Dragging Sources

A dragging session is initiated by the user clicking the mouse inside a window or view and moving the mouse. NSView and NSWindow implement the method dragImage:at:offset:event:pasteboard:source:slideBack: to handle the dragging session. You invoke this method in the mouseDown: or mouseDragged: method of your subclass of NSView or NSWindow. You provide an image to display during the drag, a pasteboard holding the data, and an object that acts as the “owner”, or dragging source, of the data. During the dragging session, the dragging source is sent messages defined by the NSDraggingSource protocol to perform any necessary actions, described below.

Drag Operations

Only one of the NSDraggingSource methods needs to be implemented: draggingSourceOperationMaskForLocal:. This method declares what types of operations the source allows to be performed. Table 1 lists the available drag operations. (In Java, the constants are defined in the NSDraggingInfo namespace and lack the NS prefix.) The method should return a bitwise-OR combination of the allowed types or NSDragOperationNone if no operations are allowed.

Table 1  Available drag operations

Dragging Operation



The data represented by the image can be copied.


The data can be shared.


The operation can be defined by the destination.


The operation is negotiated privately between the source and the destination.


The data can be moved.


The data can be deleted.


All of the above


Deprecated. Use NSDragOperationEvery instead.


No drag operations are allowed.

The allowed operations may differ if the drag is occurring entirely within your application or between your application and another. The flag passed to draggingSourceOperationMaskForLocal: indicates whether it is a local, or internal, drag.

The user can press modifier keys to further select which operation to perform. If the control, option, or command key is pressed, the source’s operation mask is filtered to only contain the operations given in Table 2. To prevent modifiers from altering the mask, your dragging source should implement ignoreModifierKeysWhileDragging and return YES.

Table 2  Drag operations selected with modifier keys

Modifier Key

Dragging Operation







Drag Messages

During the course of the drag, the source object is sent a series of messages to notify it of the status of the drag operation. At the very beginning of the drag, the source is sent the message draggedImage:beganAt:. Each time the dragged image moves, the source is sent a draggedImage:movedTo: message. Finally, when the user has released the mouse button and the destination has either performed the drop operation or rejected it, the source is sent a draggedImage:endedAt:operation: message. The operation argument is the drag operation the destination performed or NSDragOperationNone if the drag failed. (In Java, these method names are startedDraggingImage, movedDraggingImage, and finishedDraggingImage.)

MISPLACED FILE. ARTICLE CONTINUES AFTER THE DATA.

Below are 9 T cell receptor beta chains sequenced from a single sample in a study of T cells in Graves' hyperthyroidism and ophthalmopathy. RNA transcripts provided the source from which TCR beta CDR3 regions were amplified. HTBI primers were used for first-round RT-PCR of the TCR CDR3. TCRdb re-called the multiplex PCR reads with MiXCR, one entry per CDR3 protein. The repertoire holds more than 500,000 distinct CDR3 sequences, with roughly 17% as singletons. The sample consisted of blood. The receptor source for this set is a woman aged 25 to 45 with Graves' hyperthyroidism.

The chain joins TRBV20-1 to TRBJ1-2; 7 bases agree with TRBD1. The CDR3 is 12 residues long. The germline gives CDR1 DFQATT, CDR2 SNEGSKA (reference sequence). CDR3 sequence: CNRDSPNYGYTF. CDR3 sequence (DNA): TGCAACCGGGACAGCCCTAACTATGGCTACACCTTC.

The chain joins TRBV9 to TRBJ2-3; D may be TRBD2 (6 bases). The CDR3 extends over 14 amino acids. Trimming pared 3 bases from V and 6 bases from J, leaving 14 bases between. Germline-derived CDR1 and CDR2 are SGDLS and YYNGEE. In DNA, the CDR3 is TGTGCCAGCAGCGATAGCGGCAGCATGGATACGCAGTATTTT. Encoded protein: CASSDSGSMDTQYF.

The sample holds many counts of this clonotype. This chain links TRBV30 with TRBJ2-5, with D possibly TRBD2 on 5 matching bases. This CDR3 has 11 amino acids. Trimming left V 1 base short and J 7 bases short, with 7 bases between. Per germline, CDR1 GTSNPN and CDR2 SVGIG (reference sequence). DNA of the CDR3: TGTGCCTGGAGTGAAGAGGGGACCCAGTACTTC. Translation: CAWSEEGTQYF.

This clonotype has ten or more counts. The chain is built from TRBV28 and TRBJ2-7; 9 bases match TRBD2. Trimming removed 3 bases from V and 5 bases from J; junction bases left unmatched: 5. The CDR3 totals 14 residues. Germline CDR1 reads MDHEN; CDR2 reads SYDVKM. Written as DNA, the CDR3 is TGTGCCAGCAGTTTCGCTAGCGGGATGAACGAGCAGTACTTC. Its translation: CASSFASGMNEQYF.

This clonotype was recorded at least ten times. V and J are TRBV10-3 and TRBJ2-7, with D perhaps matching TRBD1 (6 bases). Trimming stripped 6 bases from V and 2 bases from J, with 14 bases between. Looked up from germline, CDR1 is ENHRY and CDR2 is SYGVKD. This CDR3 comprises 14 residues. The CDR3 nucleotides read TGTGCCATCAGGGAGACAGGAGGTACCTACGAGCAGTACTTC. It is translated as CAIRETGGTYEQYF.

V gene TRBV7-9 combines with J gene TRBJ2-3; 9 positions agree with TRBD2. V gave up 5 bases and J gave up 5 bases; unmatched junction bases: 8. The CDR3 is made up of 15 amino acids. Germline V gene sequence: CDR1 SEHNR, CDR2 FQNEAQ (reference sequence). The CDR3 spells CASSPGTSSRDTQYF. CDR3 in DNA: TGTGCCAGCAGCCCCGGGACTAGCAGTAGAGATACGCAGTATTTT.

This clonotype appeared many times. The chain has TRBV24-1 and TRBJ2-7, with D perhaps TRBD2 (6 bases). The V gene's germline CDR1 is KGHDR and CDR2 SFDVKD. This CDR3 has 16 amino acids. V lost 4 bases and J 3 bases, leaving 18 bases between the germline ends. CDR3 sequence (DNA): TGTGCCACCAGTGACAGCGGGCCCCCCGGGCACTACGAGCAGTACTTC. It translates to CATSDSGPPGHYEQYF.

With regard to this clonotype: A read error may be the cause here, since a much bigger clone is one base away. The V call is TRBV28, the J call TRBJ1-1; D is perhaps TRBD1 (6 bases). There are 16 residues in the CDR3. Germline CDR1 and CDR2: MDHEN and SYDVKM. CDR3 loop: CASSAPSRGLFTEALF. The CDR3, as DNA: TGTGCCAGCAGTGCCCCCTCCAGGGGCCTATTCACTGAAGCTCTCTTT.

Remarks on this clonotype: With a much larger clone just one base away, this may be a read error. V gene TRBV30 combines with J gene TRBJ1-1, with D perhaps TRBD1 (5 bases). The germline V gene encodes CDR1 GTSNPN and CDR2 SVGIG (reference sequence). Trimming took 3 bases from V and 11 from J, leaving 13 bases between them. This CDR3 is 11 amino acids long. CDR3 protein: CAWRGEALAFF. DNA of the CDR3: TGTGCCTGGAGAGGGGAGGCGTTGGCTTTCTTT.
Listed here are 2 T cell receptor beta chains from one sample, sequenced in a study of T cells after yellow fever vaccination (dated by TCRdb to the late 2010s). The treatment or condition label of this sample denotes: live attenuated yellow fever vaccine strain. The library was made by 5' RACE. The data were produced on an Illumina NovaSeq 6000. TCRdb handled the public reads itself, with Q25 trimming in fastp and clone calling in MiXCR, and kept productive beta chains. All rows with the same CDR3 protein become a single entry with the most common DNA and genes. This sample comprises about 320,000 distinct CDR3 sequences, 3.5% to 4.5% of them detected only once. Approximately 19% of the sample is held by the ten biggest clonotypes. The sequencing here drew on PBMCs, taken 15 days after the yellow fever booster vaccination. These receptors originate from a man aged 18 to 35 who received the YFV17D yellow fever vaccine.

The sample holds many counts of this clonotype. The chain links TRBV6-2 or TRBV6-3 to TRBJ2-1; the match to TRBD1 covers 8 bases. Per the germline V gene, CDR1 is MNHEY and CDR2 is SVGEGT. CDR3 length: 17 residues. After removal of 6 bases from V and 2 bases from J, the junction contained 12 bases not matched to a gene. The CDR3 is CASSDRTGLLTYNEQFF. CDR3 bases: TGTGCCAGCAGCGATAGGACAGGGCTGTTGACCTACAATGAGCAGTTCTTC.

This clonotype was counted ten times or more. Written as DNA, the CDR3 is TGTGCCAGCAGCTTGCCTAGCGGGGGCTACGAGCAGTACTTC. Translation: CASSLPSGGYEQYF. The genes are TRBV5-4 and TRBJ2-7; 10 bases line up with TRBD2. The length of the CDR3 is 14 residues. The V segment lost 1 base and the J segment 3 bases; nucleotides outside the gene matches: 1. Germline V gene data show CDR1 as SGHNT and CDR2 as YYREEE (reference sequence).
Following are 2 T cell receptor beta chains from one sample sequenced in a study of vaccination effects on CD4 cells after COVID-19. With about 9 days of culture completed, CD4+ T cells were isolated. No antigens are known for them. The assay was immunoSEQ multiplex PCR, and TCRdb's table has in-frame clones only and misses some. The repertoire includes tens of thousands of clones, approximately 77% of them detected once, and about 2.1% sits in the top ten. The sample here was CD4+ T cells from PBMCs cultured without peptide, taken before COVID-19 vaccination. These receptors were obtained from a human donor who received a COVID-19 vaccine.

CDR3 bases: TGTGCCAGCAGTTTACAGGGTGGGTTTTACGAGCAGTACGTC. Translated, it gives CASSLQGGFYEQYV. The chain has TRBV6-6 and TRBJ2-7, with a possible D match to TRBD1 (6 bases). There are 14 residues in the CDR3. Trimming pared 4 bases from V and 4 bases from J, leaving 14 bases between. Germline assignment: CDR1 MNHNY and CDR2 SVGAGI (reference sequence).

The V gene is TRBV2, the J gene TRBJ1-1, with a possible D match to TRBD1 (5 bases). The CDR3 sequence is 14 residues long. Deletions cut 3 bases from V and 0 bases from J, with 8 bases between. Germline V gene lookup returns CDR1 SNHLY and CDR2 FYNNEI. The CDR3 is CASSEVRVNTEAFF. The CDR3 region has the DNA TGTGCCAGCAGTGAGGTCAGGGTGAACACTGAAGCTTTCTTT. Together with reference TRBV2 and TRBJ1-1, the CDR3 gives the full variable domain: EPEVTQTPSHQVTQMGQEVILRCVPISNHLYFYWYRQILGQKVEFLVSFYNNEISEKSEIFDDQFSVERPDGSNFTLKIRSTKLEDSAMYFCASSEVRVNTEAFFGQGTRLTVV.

The dragging source generally does not need to implement any of these methods. If you are going to support the NSDragOperationMove or NSDragOperationDelete operations, however, you do need to implement draggedImage:endedAt:operation: to remove the dragged data from the source. (Note that an NSDragOperationDelete operation is requested when dragging any object to the Trash icon in the dock.)

The Dragged Image

The image that is dragged in a dragging session is simply an image that represents the data on the pasteboard. Although a dragging destination can access the image, its primary concern is with the pasteboard data that the image represents—the dragging operation that a destination ultimately performs is on the pasteboard data, not on the image itself.

When the dragging session is started by using the NSView method dragFile:fromRect:slideBack:event:, NSView uses the file’s Finder icon for the image. For your own custom drags, you need to construct a suitable image. Possibilities include a semi-transparent snapshot of the displayed data, such as the selected section of text, or a symbolic representation of the data, such as a table icon when dragging spreadsheet data.